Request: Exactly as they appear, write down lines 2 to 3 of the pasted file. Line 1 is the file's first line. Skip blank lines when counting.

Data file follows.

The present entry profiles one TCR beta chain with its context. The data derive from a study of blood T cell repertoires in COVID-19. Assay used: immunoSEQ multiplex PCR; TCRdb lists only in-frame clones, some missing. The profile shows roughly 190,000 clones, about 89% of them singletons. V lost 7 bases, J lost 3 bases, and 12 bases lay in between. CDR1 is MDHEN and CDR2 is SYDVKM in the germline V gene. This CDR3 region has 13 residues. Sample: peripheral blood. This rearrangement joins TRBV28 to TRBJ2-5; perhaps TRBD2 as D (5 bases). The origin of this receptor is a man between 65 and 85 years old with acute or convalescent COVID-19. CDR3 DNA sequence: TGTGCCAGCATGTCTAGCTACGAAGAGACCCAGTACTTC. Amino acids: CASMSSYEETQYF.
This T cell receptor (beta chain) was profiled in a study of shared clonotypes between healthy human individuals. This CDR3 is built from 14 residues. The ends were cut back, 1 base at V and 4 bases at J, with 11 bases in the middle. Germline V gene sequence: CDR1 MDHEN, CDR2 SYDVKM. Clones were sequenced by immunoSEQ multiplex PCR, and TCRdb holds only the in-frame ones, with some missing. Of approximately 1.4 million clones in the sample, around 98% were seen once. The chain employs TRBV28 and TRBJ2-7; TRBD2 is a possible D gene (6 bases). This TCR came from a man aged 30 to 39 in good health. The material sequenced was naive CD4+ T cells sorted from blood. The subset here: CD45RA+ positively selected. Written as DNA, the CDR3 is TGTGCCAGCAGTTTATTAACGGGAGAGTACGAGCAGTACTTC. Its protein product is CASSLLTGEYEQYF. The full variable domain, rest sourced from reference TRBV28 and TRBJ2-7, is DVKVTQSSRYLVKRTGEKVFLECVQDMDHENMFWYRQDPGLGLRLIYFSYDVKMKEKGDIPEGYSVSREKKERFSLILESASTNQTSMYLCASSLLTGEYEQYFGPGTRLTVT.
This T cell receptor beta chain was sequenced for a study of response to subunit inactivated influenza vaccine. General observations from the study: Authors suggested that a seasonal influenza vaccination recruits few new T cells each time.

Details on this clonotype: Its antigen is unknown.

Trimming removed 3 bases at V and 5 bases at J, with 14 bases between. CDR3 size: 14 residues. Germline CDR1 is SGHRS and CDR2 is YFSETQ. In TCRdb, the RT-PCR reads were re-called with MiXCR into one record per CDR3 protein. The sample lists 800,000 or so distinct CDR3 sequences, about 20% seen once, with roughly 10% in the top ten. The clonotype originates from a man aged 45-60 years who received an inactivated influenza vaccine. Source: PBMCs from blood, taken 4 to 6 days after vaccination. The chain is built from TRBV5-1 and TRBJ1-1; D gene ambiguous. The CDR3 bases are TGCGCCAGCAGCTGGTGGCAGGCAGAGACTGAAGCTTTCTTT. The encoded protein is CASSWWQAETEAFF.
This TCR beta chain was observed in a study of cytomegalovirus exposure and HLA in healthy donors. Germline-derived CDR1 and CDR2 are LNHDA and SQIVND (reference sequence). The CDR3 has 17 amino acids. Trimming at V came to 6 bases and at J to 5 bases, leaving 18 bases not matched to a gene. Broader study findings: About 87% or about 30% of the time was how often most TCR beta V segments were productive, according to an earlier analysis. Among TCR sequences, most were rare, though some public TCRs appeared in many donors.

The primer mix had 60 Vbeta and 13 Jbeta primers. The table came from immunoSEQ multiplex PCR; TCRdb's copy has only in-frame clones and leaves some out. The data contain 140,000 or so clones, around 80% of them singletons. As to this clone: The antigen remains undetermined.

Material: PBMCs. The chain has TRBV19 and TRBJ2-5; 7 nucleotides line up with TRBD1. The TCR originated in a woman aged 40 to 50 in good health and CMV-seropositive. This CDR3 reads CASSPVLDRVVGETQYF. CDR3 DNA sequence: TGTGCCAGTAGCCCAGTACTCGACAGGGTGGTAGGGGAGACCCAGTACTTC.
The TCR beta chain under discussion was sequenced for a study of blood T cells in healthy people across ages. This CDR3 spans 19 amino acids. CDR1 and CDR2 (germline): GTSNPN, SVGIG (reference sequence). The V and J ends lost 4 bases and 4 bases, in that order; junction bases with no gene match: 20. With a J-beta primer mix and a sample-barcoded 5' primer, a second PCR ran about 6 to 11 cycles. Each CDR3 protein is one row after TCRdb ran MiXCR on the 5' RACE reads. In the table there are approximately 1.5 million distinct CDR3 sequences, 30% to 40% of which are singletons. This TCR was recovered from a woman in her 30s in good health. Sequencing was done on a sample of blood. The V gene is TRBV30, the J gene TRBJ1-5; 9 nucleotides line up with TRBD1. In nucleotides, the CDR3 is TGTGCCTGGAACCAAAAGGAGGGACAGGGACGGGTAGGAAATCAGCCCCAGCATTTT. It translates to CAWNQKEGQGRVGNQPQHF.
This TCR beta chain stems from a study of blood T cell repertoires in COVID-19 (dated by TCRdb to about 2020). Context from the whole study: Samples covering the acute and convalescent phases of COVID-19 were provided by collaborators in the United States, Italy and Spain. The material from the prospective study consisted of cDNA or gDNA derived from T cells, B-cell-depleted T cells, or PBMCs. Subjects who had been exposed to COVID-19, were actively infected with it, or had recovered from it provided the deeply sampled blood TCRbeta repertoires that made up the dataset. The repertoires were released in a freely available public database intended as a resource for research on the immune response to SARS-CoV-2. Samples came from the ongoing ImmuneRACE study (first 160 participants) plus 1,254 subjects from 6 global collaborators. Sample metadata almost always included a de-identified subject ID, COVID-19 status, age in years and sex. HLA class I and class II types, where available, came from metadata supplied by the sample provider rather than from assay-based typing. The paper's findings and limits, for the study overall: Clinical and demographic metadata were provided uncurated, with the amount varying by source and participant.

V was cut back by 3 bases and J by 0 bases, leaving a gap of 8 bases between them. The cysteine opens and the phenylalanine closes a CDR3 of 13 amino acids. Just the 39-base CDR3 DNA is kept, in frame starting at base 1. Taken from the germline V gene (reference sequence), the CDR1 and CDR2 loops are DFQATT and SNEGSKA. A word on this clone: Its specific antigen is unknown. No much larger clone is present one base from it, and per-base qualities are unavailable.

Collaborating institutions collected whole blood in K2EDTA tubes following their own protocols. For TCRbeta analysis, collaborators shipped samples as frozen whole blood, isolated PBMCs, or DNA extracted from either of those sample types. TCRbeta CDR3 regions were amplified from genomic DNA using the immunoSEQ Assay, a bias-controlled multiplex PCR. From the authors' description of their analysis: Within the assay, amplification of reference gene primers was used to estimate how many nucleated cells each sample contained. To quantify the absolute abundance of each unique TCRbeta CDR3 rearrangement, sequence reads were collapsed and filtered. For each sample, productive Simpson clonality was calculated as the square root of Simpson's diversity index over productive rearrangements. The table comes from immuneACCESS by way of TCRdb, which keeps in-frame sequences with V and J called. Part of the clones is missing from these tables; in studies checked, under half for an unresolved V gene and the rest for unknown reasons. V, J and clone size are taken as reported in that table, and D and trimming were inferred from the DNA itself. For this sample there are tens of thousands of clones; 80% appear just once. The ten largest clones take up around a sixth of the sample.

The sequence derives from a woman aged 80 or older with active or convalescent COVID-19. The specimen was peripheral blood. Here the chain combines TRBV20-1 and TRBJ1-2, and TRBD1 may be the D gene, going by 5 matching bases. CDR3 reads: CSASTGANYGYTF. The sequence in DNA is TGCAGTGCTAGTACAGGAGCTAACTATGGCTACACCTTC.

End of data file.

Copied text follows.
This T cell receptor (beta chain) was profiled in a study of shared clonotypes between healthy human individuals. This CDR3 is built from 14 residues. The ends were cut back, 1 base at V and 4 bases at J, with 11 bases in the middle. Germline V gene sequence: CDR1 MDHEN, CDR2 SYDVKM. Clones were sequenced by immunoSEQ multiplex PCR, and TCRdb holds only the in-frame ones, with some missing. Of approximately 1.4 million clones in the sample, around 98% were seen once. The chain employs TRBV28 and TRBJ2-7; TRBD2 is a possible D gene (6 bases). This TCR came from a man aged 30 to 39 in good health. The material sequenced was naive CD4+ T cells sorted from blood. The subset here: CD45RA+ positively selected. Written as DNA, the CDR3 is TGTGCCAGCAGTTTATTAACGGGAGAGTACGAGCAGTACTTC. Its protein product is CASSLLTGEYEQYF. The full variable domain, rest sourced from reference TRBV28 and TRBJ2-7, is DVKVTQSSRYLVKRTGEKVFLECVQDMDHENMFWYRQDPGLGLRLIYFSYDVKMKEKGDIPEGYSVSREKKERFSLILESASTNQTSMYLCASSLLTGEYEQYFGPGTRLTVT.
This T cell receptor beta chain was sequenced for a study of response to subunit inactivated influenza vaccine. General observations from the study: Authors suggested that a seasonal influenza vaccination recruits few new T cells each time.